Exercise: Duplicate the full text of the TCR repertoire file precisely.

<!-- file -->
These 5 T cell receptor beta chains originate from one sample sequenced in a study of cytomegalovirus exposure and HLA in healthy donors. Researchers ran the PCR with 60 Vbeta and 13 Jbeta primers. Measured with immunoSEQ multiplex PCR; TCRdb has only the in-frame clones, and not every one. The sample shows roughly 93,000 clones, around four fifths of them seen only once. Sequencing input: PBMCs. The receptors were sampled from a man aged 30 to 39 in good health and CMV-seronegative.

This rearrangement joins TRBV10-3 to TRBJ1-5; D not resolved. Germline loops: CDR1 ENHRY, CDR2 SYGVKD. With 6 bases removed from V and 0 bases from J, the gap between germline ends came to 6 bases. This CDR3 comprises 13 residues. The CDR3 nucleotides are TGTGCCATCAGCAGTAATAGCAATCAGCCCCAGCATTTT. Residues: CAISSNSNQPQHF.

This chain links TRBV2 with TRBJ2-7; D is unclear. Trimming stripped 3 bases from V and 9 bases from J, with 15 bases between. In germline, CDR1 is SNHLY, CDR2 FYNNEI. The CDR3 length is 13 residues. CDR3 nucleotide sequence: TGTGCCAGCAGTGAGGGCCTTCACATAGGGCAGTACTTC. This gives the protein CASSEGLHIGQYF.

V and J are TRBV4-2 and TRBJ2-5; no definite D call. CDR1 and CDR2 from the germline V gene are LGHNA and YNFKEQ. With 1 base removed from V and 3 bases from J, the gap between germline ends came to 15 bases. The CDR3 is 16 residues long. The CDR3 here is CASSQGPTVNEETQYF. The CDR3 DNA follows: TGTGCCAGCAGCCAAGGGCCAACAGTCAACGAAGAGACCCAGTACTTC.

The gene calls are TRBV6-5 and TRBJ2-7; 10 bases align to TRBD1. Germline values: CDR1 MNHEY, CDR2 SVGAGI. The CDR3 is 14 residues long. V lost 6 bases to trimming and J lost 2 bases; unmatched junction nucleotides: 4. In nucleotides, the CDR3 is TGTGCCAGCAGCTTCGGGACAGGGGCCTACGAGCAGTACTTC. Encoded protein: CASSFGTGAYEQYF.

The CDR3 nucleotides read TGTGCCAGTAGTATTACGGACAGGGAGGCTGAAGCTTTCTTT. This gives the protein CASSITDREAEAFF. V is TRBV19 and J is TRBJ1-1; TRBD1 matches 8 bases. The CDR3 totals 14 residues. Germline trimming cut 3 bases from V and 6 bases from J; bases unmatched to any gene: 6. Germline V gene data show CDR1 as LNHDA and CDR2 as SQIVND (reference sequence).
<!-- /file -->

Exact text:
These 5 T cell receptor beta chains originate from one sample sequenced in a study of cytomegalovirus exposure and HLA in healthy donors. Researchers ran the PCR with 60 Vbeta and 13 Jbeta primers. Measured with immunoSEQ multiplex PCR; TCRdb has only the in-frame clones, and not every one. The sample shows roughly 93,000 clones, around four fifths of them seen only once. Sequencing input: PBMCs. The receptors were sampled from a man aged 30 to 39 in good health and CMV-seronegative.

This rearrangement joins TRBV10-3 to TRBJ1-5; D not resolved. Germline loops: CDR1 ENHRY, CDR2 SYGVKD. With 6 bases removed from V and 0 bases from J, the gap between germline ends came to 6 bases. This CDR3 comprises 13 residues. The CDR3 nucleotides are TGTGCCATCAGCAGTAATAGCAATCAGCCCCAGCATTTT. Residues: CAISSNSNQPQHF.

This chain links TRBV2 with TRBJ2-7; D is unclear. Trimming stripped 3 bases from V and 9 bases from J, with 15 bases between. In germline, CDR1 is SNHLY, CDR2 FYNNEI. The CDR3 length is 13 residues. CDR3 nucleotide sequence: TGTGCCAGCAGTGAGGGCCTTCACATAGGGCAGTACTTC. This gives the protein CASSEGLHIGQYF.

V and J are TRBV4-2 and TRBJ2-5; no definite D call. CDR1 and CDR2 from the germline V gene are LGHNA and YNFKEQ. With 1 base removed from V and 3 bases from J, the gap between germline ends came to 15 bases. The CDR3 is 16 residues long. The CDR3 here is CASSQGPTVNEETQYF. The CDR3 DNA follows: TGTGCCAGCAGCCAAGGGCCAACAGTCAACGAAGAGACCCAGTACTTC.

The gene calls are TRBV6-5 and TRBJ2-7; 10 bases align to TRBD1. Germline values: CDR1 MNHEY, CDR2 SVGAGI. The CDR3 is 14 residues long. V lost 6 bases to trimming and J lost 2 bases; unmatched junction nucleotides: 4. In nucleotides, the CDR3 is TGTGCCAGCAGCTTCGGGACAGGGGCCTACGAGCAGTACTTC. Encoded protein: CASSFGTGAYEQYF.

The CDR3 nucleotides read TGTGCCAGTAGTATTACGGACAGGGAGGCTGAAGCTTTCTTT. This gives the protein CASSITDREAEAFF. V is TRBV19 and J is TRBJ1-1; TRBD1 matches 8 bases. The CDR3 totals 14 residues. Germline trimming cut 3 bases from V and 6 bases from J; bases unmatched to any gene: 6. Germline V gene data show CDR1 as LNHDA and CDR2 as SQIVND (reference sequence).